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Not just 'bad' pubs closing down
A SWINDON pub expert has hit back at claims only the bad locals are closing, which were made by the editors of a book regarded by many as a bible for pub-goers.
The Good Pub Guide editors’ Alisdair Aird and Fiona Staple predict in their 2014 book that between 2,500 and 4,000 pubs will go out of business in the next 12 months.
They said the failures would come from the bad public houses still operating as if it were the 1980s. They also said it would be a good thing these pubs went under as it meant the market would remain robust.
But Hans Hoffbaur, head of Swindon Campaign for Real Ale (Camra), has condemned the statement as a generalisation which did not take account of the diversity of public houses.
The guide editors said of the pubs they believed would fail: “These are the pubs at the bottom of the pecking order, the bad pubs, which still behave as if we are stuck in the 1980s, happy with indifferent food, drink, service and surroundings,” said the editors.
“It’s high time they closed their doors.
“As one eminently successful landlord told us: ‘There are probably still far too many pubs in the wrong place and often chasing the wrong market.
“The bad pubs are still being culled, just like lions pick off the slowest of the herd. It makes the pub industry more robust and far better placed for the future.
“I do not know of one single good pub that has got into trouble in recent years despite our harsh economy, unsupportive banks and horrible weather.”
But Hans has hit back at the piece.
He said: “The reality is much more complex than a throwaway comment about good and bad pubs.
“There is a huge variety of pubs. You get the country pubs with their beams and then the estate pubs built in the 70s.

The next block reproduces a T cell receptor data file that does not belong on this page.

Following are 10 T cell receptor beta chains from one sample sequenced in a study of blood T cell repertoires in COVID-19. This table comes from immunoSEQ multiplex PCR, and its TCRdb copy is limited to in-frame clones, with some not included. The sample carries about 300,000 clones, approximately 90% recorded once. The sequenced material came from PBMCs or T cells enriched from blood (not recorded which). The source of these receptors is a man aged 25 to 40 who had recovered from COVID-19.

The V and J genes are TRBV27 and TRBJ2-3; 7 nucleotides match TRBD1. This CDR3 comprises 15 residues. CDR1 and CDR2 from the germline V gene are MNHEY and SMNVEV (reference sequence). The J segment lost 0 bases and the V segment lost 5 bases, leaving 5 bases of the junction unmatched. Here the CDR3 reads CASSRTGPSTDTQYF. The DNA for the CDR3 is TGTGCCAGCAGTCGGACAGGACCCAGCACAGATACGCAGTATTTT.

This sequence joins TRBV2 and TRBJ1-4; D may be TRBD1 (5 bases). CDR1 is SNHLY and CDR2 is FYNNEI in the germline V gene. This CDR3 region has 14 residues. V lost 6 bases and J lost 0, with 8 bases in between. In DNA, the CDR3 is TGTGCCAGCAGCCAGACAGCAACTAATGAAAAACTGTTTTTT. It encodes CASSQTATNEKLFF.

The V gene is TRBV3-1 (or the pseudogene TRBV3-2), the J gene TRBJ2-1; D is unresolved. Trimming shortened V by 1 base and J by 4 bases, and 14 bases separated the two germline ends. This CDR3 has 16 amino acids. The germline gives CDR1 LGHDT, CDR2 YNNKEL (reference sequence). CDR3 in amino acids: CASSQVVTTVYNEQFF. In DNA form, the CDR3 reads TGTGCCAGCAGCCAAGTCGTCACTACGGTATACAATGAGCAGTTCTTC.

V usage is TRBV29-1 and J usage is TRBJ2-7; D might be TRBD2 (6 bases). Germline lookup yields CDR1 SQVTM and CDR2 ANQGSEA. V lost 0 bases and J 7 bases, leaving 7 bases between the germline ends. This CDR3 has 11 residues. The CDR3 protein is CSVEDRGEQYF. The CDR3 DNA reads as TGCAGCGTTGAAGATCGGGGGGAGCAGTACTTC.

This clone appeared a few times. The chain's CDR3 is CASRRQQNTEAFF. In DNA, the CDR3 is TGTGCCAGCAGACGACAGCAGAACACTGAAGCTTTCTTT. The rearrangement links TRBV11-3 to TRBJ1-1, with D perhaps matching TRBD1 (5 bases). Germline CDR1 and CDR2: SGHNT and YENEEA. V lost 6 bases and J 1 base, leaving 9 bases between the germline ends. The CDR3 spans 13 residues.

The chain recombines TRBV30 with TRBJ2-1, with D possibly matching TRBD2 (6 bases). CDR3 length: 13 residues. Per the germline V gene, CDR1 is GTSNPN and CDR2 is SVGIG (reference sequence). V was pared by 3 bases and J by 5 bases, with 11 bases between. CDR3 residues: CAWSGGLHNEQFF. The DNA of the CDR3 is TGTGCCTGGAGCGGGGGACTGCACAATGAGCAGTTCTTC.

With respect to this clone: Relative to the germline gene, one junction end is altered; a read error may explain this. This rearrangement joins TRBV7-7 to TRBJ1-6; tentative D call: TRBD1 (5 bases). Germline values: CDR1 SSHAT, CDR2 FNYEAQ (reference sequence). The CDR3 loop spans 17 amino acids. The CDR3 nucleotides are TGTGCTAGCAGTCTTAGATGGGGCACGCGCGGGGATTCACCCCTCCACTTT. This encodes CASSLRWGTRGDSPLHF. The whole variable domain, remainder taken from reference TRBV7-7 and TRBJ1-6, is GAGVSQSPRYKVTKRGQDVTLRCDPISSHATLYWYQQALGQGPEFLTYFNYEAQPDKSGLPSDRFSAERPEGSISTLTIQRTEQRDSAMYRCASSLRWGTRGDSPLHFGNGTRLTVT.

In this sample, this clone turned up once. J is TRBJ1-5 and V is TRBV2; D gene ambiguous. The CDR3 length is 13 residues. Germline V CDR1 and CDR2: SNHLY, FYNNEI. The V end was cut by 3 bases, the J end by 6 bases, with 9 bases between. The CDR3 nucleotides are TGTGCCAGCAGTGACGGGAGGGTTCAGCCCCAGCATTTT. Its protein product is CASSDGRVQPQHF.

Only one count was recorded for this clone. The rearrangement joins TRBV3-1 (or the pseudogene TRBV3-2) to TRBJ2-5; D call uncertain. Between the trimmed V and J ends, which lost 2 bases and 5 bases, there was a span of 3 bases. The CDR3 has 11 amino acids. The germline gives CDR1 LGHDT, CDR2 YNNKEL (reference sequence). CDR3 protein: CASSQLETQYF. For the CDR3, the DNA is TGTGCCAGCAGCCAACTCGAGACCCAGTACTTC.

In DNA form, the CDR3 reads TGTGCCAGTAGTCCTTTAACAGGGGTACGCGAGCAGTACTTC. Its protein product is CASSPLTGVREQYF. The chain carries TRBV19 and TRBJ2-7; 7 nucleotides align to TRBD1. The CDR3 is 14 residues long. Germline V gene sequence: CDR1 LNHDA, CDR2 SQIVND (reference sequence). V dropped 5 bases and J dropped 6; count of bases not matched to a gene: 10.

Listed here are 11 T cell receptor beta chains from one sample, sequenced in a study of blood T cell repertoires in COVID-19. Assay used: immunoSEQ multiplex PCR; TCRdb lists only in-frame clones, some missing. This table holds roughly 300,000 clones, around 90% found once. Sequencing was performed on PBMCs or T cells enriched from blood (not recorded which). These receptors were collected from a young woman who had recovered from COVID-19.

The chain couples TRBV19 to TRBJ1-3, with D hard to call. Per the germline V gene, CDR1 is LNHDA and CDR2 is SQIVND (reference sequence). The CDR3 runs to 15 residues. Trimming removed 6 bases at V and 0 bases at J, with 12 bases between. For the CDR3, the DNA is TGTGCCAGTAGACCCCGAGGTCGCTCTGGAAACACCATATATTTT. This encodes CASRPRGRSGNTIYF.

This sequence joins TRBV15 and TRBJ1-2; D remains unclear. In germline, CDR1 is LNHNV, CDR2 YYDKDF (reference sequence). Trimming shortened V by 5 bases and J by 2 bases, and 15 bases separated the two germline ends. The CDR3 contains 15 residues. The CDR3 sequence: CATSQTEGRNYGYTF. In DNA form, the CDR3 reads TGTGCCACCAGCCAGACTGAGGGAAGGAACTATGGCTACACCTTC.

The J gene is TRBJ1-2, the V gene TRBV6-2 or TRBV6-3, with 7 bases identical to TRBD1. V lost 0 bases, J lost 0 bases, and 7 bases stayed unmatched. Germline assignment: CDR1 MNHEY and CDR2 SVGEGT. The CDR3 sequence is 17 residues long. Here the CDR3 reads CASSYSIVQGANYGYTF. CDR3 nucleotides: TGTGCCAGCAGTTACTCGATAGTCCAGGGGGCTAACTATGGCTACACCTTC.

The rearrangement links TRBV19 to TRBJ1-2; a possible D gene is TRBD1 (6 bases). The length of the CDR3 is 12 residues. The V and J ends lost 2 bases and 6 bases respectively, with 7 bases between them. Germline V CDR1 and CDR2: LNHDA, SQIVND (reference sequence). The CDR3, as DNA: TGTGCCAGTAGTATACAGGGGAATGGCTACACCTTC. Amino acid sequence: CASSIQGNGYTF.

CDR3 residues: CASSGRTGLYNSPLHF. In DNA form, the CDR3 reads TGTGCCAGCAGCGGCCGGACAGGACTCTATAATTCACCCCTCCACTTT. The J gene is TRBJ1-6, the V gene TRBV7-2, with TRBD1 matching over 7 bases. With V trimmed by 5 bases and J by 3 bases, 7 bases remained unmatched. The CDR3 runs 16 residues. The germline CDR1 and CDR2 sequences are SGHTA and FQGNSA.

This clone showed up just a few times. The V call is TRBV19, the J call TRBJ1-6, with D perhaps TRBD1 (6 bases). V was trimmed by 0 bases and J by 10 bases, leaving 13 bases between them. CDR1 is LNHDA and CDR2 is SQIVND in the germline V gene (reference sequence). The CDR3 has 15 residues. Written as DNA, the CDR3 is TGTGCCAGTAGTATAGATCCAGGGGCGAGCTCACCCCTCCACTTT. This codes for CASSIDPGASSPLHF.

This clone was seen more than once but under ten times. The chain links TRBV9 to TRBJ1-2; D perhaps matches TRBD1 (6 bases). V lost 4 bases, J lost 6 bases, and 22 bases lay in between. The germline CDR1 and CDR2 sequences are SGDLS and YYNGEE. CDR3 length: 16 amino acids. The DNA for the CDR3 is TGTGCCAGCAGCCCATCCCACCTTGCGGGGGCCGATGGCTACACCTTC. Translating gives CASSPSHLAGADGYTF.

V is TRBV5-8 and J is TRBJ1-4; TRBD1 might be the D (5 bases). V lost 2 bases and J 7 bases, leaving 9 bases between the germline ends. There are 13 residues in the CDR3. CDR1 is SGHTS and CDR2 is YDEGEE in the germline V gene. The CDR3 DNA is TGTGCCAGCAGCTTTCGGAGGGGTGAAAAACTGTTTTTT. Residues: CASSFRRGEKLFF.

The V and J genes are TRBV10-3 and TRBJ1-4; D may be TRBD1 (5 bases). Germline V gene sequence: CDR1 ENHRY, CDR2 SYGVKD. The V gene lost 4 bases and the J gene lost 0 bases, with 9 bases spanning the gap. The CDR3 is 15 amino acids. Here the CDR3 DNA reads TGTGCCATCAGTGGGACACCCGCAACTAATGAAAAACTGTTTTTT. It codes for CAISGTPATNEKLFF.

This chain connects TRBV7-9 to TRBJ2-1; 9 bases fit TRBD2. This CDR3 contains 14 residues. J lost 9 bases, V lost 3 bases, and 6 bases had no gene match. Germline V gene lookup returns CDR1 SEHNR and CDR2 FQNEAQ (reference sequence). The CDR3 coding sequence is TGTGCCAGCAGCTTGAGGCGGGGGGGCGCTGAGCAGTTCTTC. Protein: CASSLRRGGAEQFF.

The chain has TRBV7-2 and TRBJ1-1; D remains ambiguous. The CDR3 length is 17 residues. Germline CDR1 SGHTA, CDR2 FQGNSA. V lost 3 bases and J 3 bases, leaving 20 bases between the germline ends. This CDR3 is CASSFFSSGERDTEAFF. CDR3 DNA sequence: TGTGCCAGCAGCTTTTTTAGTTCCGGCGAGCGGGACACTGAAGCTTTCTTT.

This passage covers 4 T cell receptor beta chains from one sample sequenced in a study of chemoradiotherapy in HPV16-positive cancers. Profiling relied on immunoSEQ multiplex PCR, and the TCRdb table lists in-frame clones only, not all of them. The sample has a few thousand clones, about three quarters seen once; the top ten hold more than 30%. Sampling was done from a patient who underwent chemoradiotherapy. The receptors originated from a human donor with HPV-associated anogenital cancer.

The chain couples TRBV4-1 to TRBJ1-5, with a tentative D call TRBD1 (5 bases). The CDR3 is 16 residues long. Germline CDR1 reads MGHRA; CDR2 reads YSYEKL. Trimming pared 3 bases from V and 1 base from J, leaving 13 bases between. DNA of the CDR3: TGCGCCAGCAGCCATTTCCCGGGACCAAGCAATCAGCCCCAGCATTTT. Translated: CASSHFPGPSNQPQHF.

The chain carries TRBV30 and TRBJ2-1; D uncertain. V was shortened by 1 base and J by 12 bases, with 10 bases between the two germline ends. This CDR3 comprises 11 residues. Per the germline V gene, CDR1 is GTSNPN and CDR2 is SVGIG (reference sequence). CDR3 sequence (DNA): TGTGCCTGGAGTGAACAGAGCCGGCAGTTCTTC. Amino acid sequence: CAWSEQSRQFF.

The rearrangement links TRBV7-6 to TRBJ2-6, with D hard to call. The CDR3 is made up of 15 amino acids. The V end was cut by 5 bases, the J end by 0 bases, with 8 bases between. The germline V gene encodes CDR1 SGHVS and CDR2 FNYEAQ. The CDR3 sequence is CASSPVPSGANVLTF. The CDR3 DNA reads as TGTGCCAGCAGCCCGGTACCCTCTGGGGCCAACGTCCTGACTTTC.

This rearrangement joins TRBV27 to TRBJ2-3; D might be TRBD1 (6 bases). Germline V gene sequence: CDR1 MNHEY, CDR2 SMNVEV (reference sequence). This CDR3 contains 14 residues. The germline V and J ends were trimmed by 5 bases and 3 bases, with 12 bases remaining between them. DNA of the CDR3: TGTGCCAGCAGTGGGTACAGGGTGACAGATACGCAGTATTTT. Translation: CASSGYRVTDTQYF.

“There are a lot of estate pubs that are doing really well. Who is to say what makes a good pub or bad pub anyway?”
He said he had witnessed pubs which were part of a big chain doing the worst.
“Independent pubs who can chose where they buy their beer are doing considerably better.”
He said the prediction that 4,000 pubs would close in the next 12 months was alarmist and he did not believe it.
“Alarmist numbers like that do not help,” said Hans.
“We just don’t know how many pubs will close in the future.”
There was a contrary view from Swindon’s Pubwatch chairman Paul Mellor, who said he did not know of a good pub forced to close, and customers’ expectations of what a public house should provide had risen ‘a lot’ over the last decade.
“The phrase customers vote with their feet has never been more true than today,” said Paul, of Yates.
“It’s the entrepreneurs who are succeeding.”
The Hop Inn, on Devizes Road, is an example of a pub which has moved away from the traditional pub setting and offers an array of beers from brewers around the country.
“We are a freehold so we are able to sell the beers we want,” said Jack Arnold, bar supervisor.
“I think because we don’t offer the standard brands it is a real selling point for the pub.
Jack thinks the editors have a point to a certain degree, but thinks all styles of pubs will survive if they work to their market.
He said: “It really depends on the surroundings. In some places the traditional pub may work perfectly well.
“However, if there are a lot of students, for example, then something more contemporary is suitable.”
A pub which may appear to fit the mould of a traditional pub is The New Inn, in Stratton, which first opened its doors in 1844.
However, the manager has understood the need for the pub to work to its surroundings.
Manager Darren Gee said: “We are in a built up area so we have a younger customers.
“We have changed by to fit in with this. There are a lot of screens so we can show all different types of sport and we have live entertainment at the weekends.”
Similar to other managers, Darren argues there is a place for all types of pubs as long as they giving the customers what they want.
He said: “It often depends on where a pub is as to whether is as to how it operates.
“In rural locations when a pub has an older clientele the more traditional style of pub will work fine but for us we have had to modernise.”
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